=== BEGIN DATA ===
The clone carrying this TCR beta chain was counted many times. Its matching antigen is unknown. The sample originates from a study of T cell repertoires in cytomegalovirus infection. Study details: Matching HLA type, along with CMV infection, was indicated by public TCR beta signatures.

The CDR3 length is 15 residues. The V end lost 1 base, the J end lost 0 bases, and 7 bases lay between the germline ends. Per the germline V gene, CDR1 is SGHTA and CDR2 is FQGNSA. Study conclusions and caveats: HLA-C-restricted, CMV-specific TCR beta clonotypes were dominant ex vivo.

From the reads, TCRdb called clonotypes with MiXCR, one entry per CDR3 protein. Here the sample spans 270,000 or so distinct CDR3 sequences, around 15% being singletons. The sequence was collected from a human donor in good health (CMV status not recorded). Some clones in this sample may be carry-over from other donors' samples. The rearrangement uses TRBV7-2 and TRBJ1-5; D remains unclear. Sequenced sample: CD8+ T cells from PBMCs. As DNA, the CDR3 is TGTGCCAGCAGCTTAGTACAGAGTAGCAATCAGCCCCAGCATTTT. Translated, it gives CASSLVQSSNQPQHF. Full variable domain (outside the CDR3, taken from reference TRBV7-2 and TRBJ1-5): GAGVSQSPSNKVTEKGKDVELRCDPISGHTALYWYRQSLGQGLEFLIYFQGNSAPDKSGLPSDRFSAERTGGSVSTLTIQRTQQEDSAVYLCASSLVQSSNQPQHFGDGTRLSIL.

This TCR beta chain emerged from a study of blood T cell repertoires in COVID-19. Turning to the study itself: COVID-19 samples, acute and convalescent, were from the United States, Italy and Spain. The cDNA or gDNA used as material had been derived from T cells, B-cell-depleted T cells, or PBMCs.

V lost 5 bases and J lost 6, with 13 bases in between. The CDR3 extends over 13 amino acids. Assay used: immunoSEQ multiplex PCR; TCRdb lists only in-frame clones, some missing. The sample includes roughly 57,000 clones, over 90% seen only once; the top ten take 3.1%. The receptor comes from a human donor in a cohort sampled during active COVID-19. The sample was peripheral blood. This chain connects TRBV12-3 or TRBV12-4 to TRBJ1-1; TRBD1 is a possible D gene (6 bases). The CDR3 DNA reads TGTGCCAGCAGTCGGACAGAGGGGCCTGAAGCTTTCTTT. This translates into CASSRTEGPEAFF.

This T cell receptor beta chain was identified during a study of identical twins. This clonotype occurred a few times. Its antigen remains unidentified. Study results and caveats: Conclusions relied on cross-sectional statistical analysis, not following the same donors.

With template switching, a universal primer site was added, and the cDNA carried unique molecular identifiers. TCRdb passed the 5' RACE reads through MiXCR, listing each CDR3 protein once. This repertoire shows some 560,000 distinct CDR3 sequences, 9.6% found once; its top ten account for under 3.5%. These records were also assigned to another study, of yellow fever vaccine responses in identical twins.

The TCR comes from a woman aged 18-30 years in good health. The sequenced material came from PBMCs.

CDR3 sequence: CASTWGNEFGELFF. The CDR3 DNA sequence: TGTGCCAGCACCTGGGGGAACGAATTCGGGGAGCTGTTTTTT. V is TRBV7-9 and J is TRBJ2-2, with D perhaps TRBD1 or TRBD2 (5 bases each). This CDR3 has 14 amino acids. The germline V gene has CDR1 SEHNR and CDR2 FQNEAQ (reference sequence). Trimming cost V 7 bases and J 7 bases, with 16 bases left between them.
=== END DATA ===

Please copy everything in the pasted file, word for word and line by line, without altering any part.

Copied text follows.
The clone carrying this TCR beta chain was counted many times. Its matching antigen is unknown. The sample originates from a study of T cell repertoires in cytomegalovirus infection. Study details: Matching HLA type, along with CMV infection, was indicated by public TCR beta signatures.

The CDR3 length is 15 residues. The V end lost 1 base, the J end lost 0 bases, and 7 bases lay between the germline ends. Per the germline V gene, CDR1 is SGHTA and CDR2 is FQGNSA. Study conclusions and caveats: HLA-C-restricted, CMV-specific TCR beta clonotypes were dominant ex vivo.

From the reads, TCRdb called clonotypes with MiXCR, one entry per CDR3 protein. Here the sample spans 270,000 or so distinct CDR3 sequences, around 15% being singletons. The sequence was collected from a human donor in good health (CMV status not recorded). Some clones in this sample may be carry-over from other donors' samples. The rearrangement uses TRBV7-2 and TRBJ1-5; D remains unclear. Sequenced sample: CD8+ T cells from PBMCs. As DNA, the CDR3 is TGTGCCAGCAGCTTAGTACAGAGTAGCAATCAGCCCCAGCATTTT. Translated, it gives CASSLVQSSNQPQHF. Full variable domain (outside the CDR3, taken from reference TRBV7-2 and TRBJ1-5): GAGVSQSPSNKVTEKGKDVELRCDPISGHTALYWYRQSLGQGLEFLIYFQGNSAPDKSGLPSDRFSAERTGGSVSTLTIQRTQQEDSAVYLCASSLVQSSNQPQHFGDGTRLSIL.

This TCR beta chain emerged from a study of blood T cell repertoires in COVID-19. Turning to the study itself: COVID-19 samples, acute and convalescent, were from the United States, Italy and Spain. The cDNA or gDNA used as material had been derived from T cells, B-cell-depleted T cells, or PBMCs.

V lost 5 bases and J lost 6, with 13 bases in between. The CDR3 extends over 13 amino acids. Assay used: immunoSEQ multiplex PCR; TCRdb lists only in-frame clones, some missing. The sample includes roughly 57,000 clones, over 90% seen only once; the top ten take 3.1%. The receptor comes from a human donor in a cohort sampled during active COVID-19. The sample was peripheral blood. This chain connects TRBV12-3 or TRBV12-4 to TRBJ1-1; TRBD1 is a possible D gene (6 bases). The CDR3 DNA reads TGTGCCAGCAGTCGGACAGAGGGGCCTGAAGCTTTCTTT. This translates into CASSRTEGPEAFF.

This T cell receptor beta chain was identified during a study of identical twins. This clonotype occurred a few times. Its antigen remains unidentified. Study results and caveats: Conclusions relied on cross-sectional statistical analysis, not following the same donors.

With template switching, a universal primer site was added, and the cDNA carried unique molecular identifiers. TCRdb passed the 5' RACE reads through MiXCR, listing each CDR3 protein once. This repertoire shows some 560,000 distinct CDR3 sequences, 9.6% found once; its top ten account for under 3.5%. These records were also assigned to another study, of yellow fever vaccine responses in identical twins.

The TCR comes from a woman aged 18-30 years in good health. The sequenced material came from PBMCs.

CDR3 sequence: CASTWGNEFGELFF. The CDR3 DNA sequence: TGTGCCAGCACCTGGGGGAACGAATTCGGGGAGCTGTTTTTT. V is TRBV7-9 and J is TRBJ2-2, with D perhaps TRBD1 or TRBD2 (5 bases each). This CDR3 has 14 amino acids. The germline V gene has CDR1 SEHNR and CDR2 FQNEAQ (reference sequence). Trimming cost V 7 bases and J 7 bases, with 16 bases left between them.